Tuesday 2 August 2011

Regulation of carotenoid synthesis and accumulation in plants

INTRODUCTION
The amounts and identities of the various carotenoids in the photosynthetic membranes of green plants
are relatively well conserved. A handful, typically including lutein, β-carotene, violaxanthin, neoxanthin,
and zeaxanthin, account for most of the carotenoid pigment in the chloroplasts of many plant and
algal species [1]. The biosynthesis and accumulation of these carotenoids in developing chloroplasts
proceed in concert with the assembly of the light-harvesting antennae and reaction centers with which
these pigments are in large part associated [2]. Genetic modifications that reduce or prevent synthesis
of one or more of these carotenoids may be compensated by increases in others so that the total
carotenoid content in the photosynthetic membranes is not much affected [3–7]. Such observations
make clear that robust feedback mechanisms exert control over carotenoid synthesis and accumulation
in plant chloroplasts.
Carotenoid pigmentation in non-green plant plastids, in contrast, ranges broadly both in quantity
and composition. The total amount of the carotenoids may vary from little or none (as in white flower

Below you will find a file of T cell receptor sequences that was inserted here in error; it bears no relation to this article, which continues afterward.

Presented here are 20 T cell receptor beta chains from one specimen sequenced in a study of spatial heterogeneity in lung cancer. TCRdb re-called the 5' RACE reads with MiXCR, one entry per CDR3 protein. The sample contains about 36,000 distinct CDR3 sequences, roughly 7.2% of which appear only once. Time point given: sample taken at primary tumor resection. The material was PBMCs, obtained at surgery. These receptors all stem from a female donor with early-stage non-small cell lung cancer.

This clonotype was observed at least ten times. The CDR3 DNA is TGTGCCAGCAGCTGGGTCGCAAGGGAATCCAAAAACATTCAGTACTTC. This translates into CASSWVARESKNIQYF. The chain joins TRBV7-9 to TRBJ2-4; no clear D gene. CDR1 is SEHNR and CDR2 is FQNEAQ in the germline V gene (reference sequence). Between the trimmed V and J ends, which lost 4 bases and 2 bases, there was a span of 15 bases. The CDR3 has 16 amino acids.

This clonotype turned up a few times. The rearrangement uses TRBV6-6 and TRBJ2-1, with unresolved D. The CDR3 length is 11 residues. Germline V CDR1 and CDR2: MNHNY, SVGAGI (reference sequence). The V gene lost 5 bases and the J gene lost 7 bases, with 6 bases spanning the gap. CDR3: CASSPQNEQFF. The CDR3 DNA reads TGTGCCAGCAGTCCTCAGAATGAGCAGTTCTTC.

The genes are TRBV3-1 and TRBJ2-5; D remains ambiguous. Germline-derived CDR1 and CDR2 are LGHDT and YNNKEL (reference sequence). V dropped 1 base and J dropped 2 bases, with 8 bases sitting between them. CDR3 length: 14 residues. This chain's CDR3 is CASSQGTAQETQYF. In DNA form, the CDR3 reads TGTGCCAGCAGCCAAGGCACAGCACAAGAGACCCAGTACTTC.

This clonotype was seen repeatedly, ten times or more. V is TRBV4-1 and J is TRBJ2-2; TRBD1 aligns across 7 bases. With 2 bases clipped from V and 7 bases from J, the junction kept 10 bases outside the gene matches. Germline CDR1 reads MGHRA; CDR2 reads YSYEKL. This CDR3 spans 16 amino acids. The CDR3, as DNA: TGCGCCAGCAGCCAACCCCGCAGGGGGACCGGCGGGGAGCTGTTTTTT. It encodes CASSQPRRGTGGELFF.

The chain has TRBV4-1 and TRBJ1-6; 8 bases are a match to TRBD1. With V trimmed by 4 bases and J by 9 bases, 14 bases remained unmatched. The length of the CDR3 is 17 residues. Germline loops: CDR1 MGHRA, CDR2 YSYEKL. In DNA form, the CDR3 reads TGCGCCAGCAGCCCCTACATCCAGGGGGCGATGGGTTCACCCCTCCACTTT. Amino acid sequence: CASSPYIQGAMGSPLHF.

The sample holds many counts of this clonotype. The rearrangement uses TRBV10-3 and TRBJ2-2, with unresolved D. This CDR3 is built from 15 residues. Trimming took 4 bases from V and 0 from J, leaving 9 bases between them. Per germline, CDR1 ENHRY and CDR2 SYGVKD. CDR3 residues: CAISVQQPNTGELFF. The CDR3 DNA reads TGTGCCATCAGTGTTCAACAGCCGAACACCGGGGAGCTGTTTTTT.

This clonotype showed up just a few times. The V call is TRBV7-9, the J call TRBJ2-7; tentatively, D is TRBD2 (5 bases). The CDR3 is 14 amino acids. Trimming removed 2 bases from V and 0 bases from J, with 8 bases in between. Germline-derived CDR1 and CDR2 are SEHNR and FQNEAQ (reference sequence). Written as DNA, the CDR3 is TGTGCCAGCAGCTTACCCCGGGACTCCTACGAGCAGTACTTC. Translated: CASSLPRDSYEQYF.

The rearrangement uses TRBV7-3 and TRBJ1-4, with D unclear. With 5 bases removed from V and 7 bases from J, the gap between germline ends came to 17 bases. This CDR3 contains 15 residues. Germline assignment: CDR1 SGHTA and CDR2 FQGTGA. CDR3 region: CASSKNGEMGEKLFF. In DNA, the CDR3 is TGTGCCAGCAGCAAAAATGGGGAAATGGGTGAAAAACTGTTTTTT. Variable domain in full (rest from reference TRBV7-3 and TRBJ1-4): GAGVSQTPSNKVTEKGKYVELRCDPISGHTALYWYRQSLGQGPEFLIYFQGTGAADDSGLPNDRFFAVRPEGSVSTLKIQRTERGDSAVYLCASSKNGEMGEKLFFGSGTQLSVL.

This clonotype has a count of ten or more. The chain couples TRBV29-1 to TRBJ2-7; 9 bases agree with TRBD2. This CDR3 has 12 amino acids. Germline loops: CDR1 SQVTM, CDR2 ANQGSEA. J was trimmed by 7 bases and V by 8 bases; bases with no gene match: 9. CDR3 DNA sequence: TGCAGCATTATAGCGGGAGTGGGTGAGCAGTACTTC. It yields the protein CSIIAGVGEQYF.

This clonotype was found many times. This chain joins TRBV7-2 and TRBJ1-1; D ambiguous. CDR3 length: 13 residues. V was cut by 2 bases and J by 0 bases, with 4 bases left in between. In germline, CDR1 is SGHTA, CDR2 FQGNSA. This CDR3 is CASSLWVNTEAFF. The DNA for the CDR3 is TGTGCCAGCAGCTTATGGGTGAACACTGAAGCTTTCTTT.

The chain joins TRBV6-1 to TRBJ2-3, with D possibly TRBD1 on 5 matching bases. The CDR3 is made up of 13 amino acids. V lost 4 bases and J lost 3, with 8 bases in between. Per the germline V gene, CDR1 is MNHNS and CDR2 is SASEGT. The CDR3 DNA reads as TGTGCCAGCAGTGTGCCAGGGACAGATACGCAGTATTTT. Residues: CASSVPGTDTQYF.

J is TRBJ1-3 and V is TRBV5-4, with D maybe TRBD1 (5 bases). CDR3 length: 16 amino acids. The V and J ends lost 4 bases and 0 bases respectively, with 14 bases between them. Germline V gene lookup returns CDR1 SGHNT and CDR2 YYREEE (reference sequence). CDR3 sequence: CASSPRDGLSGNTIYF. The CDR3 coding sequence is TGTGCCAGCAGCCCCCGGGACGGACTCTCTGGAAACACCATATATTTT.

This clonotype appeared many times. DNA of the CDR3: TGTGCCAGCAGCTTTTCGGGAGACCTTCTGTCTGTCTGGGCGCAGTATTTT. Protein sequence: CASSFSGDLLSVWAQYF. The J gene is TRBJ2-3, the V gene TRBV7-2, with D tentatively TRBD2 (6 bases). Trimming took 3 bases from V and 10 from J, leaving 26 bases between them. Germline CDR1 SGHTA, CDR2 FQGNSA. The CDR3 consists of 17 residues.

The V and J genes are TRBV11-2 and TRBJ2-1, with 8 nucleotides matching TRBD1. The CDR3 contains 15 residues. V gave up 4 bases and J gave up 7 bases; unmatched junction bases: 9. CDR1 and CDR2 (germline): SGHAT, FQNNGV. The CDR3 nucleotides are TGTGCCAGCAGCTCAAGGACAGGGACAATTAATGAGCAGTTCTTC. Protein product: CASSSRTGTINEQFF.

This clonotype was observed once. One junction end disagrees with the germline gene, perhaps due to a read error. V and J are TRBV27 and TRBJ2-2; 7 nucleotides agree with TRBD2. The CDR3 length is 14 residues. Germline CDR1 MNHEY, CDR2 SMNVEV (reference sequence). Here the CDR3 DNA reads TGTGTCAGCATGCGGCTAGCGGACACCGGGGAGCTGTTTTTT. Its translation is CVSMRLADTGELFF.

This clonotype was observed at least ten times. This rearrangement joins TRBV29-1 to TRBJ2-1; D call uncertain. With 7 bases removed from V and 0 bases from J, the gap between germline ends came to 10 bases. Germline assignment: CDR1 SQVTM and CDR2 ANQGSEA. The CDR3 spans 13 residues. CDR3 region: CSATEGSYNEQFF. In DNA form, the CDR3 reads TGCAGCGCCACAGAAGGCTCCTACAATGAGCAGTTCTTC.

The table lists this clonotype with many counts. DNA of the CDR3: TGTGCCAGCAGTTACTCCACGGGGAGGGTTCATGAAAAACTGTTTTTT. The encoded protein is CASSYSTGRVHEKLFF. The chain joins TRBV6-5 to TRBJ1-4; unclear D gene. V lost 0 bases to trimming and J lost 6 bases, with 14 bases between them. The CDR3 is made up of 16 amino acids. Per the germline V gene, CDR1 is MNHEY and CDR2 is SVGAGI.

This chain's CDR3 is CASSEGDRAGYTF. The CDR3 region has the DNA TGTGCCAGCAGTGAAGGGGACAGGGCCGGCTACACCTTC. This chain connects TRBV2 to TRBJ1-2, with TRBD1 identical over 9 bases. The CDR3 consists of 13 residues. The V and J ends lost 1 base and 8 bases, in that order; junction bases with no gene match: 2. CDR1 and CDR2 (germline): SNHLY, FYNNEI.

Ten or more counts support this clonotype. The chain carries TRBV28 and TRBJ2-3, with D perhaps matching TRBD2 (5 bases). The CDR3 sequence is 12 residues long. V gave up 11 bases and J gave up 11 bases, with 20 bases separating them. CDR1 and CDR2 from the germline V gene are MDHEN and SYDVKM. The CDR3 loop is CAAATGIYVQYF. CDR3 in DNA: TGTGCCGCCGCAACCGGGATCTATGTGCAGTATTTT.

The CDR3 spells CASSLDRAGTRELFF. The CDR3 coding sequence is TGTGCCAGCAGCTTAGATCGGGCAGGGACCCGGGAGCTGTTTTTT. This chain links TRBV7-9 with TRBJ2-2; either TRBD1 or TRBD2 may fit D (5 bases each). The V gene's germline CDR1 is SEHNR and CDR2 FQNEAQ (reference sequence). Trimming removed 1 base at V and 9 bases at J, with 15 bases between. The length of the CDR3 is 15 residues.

petals) to quite substantial quantities (as in the dark orange petals of certain marigold varieties). The
pigments may include those common in the photosynthetic membranes (e.g., the lutein of marigold
flower petals), consist of earlier pathway intermediates (e.g., lycopene in red tomato fruits), or be
derived from carotenoids normally found in the chloroplasts (e.g., capsanthin and capsorubin, formed
from violaxanthin in red pepper fruits).
What mechanisms are employed by plants to specify and adjust the amounts and identities of the
various carotenoids that are accumulated in green and non-green plastids? The answer to this question
has many parts, and much remains to be learned. There is abundant evidence to indicate that the reaction
catalyzed by phytoene synthase (PSY) is an important control point for regulation of flux into and